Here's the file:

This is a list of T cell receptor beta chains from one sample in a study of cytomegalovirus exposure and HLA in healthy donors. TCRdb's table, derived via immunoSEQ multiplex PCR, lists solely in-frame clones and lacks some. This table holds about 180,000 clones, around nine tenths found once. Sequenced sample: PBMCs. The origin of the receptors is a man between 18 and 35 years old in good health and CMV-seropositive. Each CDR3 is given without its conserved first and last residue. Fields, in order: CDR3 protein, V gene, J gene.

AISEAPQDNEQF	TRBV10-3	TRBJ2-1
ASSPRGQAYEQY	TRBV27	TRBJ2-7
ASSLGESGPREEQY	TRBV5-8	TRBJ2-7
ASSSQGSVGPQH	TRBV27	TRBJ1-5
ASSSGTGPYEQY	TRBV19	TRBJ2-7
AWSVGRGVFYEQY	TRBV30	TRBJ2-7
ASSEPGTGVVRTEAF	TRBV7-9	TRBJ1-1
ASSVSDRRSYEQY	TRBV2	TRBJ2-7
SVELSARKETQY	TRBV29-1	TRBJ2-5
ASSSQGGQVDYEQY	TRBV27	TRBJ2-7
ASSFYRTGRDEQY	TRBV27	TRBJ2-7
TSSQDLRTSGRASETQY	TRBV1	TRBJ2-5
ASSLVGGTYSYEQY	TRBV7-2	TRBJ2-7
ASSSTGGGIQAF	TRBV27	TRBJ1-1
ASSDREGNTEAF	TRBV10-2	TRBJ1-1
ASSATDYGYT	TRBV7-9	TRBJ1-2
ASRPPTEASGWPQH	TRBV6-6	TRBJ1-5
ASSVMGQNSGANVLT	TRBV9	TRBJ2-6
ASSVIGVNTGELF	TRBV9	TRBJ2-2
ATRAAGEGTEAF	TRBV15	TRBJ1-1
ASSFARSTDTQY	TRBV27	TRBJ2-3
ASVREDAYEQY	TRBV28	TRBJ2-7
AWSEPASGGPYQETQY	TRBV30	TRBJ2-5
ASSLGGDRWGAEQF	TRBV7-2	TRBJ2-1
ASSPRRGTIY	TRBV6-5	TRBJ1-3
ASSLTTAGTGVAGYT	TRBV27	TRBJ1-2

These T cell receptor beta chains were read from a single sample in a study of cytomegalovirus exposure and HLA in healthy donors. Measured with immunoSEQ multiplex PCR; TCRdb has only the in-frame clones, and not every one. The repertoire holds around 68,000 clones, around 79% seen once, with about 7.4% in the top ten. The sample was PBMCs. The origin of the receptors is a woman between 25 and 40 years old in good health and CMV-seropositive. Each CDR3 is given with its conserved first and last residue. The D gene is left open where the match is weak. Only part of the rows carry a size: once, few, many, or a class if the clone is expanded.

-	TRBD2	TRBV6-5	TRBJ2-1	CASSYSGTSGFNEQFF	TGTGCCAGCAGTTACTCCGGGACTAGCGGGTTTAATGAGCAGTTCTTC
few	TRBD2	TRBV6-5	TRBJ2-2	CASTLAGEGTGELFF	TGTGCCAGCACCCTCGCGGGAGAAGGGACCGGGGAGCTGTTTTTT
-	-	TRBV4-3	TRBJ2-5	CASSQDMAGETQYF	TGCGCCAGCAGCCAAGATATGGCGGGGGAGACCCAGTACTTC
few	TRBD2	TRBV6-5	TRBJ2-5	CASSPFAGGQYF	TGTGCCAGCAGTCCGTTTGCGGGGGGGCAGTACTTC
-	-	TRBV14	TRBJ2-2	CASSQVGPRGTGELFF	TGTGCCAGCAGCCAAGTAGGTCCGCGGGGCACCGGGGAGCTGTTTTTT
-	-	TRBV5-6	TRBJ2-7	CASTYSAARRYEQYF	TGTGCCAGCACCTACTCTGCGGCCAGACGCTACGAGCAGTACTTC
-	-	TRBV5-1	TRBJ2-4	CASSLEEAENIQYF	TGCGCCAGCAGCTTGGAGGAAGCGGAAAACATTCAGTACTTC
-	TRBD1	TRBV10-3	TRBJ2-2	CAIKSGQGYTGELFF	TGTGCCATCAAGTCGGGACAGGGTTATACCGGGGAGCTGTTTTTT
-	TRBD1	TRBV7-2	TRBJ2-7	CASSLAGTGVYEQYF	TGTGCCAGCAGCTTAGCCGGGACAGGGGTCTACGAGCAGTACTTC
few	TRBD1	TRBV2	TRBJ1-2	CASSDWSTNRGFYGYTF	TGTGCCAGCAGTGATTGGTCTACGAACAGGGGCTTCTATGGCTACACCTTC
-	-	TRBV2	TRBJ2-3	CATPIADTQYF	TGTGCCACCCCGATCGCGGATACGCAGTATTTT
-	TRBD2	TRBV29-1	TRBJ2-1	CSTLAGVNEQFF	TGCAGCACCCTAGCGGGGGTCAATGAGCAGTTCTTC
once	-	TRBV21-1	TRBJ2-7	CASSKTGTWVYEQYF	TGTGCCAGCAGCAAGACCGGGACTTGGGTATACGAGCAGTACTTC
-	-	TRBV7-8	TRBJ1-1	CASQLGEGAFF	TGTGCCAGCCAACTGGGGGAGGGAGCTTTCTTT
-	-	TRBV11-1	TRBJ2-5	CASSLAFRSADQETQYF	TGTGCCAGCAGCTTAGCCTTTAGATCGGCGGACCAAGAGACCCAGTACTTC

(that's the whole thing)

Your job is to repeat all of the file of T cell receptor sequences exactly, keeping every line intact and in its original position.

This is a list of T cell receptor beta chains from one sample in a study of cytomegalovirus exposure and HLA in healthy donors. TCRdb's table, derived via immunoSEQ multiplex PCR, lists solely in-frame clones and lacks some. This table holds about 180,000 clones, around nine tenths found once. Sequenced sample: PBMCs. The origin of the receptors is a man between 18 and 35 years old in good health and CMV-seropositive. Each CDR3 is given without its conserved first and last residue. Fields, in order: CDR3 protein, V gene, J gene.

AISEAPQDNEQF	TRBV10-3	TRBJ2-1
ASSPRGQAYEQY	TRBV27	TRBJ2-7
ASSLGESGPREEQY	TRBV5-8	TRBJ2-7
ASSSQGSVGPQH	TRBV27	TRBJ1-5
ASSSGTGPYEQY	TRBV19	TRBJ2-7
AWSVGRGVFYEQY	TRBV30	TRBJ2-7
ASSEPGTGVVRTEAF	TRBV7-9	TRBJ1-1
ASSVSDRRSYEQY	TRBV2	TRBJ2-7
SVELSARKETQY	TRBV29-1	TRBJ2-5
ASSSQGGQVDYEQY	TRBV27	TRBJ2-7
ASSFYRTGRDEQY	TRBV27	TRBJ2-7
TSSQDLRTSGRASETQY	TRBV1	TRBJ2-5
ASSLVGGTYSYEQY	TRBV7-2	TRBJ2-7
ASSSTGGGIQAF	TRBV27	TRBJ1-1
ASSDREGNTEAF	TRBV10-2	TRBJ1-1
ASSATDYGYT	TRBV7-9	TRBJ1-2
ASRPPTEASGWPQH	TRBV6-6	TRBJ1-5
ASSVMGQNSGANVLT	TRBV9	TRBJ2-6
ASSVIGVNTGELF	TRBV9	TRBJ2-2
ATRAAGEGTEAF	TRBV15	TRBJ1-1
ASSFARSTDTQY	TRBV27	TRBJ2-3
ASVREDAYEQY	TRBV28	TRBJ2-7
AWSEPASGGPYQETQY	TRBV30	TRBJ2-5
ASSLGGDRWGAEQF	TRBV7-2	TRBJ2-1
ASSPRRGTIY	TRBV6-5	TRBJ1-3
ASSLTTAGTGVAGYT	TRBV27	TRBJ1-2

These T cell receptor beta chains were read from a single sample in a study of cytomegalovirus exposure and HLA in healthy donors. Measured with immunoSEQ multiplex PCR; TCRdb has only the in-frame clones, and not every one. The repertoire holds around 68,000 clones, around 79% seen once, with about 7.4% in the top ten. The sample was PBMCs. The origin of the receptors is a woman between 25 and 40 years old in good health and CMV-seropositive. Each CDR3 is given with its conserved first and last residue. The D gene is left open where the match is weak. Only part of the rows carry a size: once, few, many, or a class if the clone is expanded.

-	TRBD2	TRBV6-5	TRBJ2-1	CASSYSGTSGFNEQFF	TGTGCCAGCAGTTACTCCGGGACTAGCGGGTTTAATGAGCAGTTCTTC
few	TRBD2	TRBV6-5	TRBJ2-2	CASTLAGEGTGELFF	TGTGCCAGCACCCTCGCGGGAGAAGGGACCGGGGAGCTGTTTTTT
-	-	TRBV4-3	TRBJ2-5	CASSQDMAGETQYF	TGCGCCAGCAGCCAAGATATGGCGGGGGAGACCCAGTACTTC
few	TRBD2	TRBV6-5	TRBJ2-5	CASSPFAGGQYF	TGTGCCAGCAGTCCGTTTGCGGGGGGGCAGTACTTC
-	-	TRBV14	TRBJ2-2	CASSQVGPRGTGELFF	TGTGCCAGCAGCCAAGTAGGTCCGCGGGGCACCGGGGAGCTGTTTTTT
-	-	TRBV5-6	TRBJ2-7	CASTYSAARRYEQYF	TGTGCCAGCACCTACTCTGCGGCCAGACGCTACGAGCAGTACTTC
-	-	TRBV5-1	TRBJ2-4	CASSLEEAENIQYF	TGCGCCAGCAGCTTGGAGGAAGCGGAAAACATTCAGTACTTC
-	TRBD1	TRBV10-3	TRBJ2-2	CAIKSGQGYTGELFF	TGTGCCATCAAGTCGGGACAGGGTTATACCGGGGAGCTGTTTTTT
-	TRBD1	TRBV7-2	TRBJ2-7	CASSLAGTGVYEQYF	TGTGCCAGCAGCTTAGCCGGGACAGGGGTCTACGAGCAGTACTTC
few	TRBD1	TRBV2	TRBJ1-2	CASSDWSTNRGFYGYTF	TGTGCCAGCAGTGATTGGTCTACGAACAGGGGCTTCTATGGCTACACCTTC
-	-	TRBV2	TRBJ2-3	CATPIADTQYF	TGTGCCACCCCGATCGCGGATACGCAGTATTTT
-	TRBD2	TRBV29-1	TRBJ2-1	CSTLAGVNEQFF	TGCAGCACCCTAGCGGGGGTCAATGAGCAGTTCTTC
once	-	TRBV21-1	TRBJ2-7	CASSKTGTWVYEQYF	TGTGCCAGCAGCAAGACCGGGACTTGGGTATACGAGCAGTACTTC
-	-	TRBV7-8	TRBJ1-1	CASQLGEGAFF	TGTGCCAGCCAACTGGGGGAGGGAGCTTTCTTT
-	-	TRBV11-1	TRBJ2-5	CASSLAFRSADQETQYF	TGTGCCAGCAGCTTAGCCTTTAGATCGGCGGACCAAGAGACCCAGTACTTC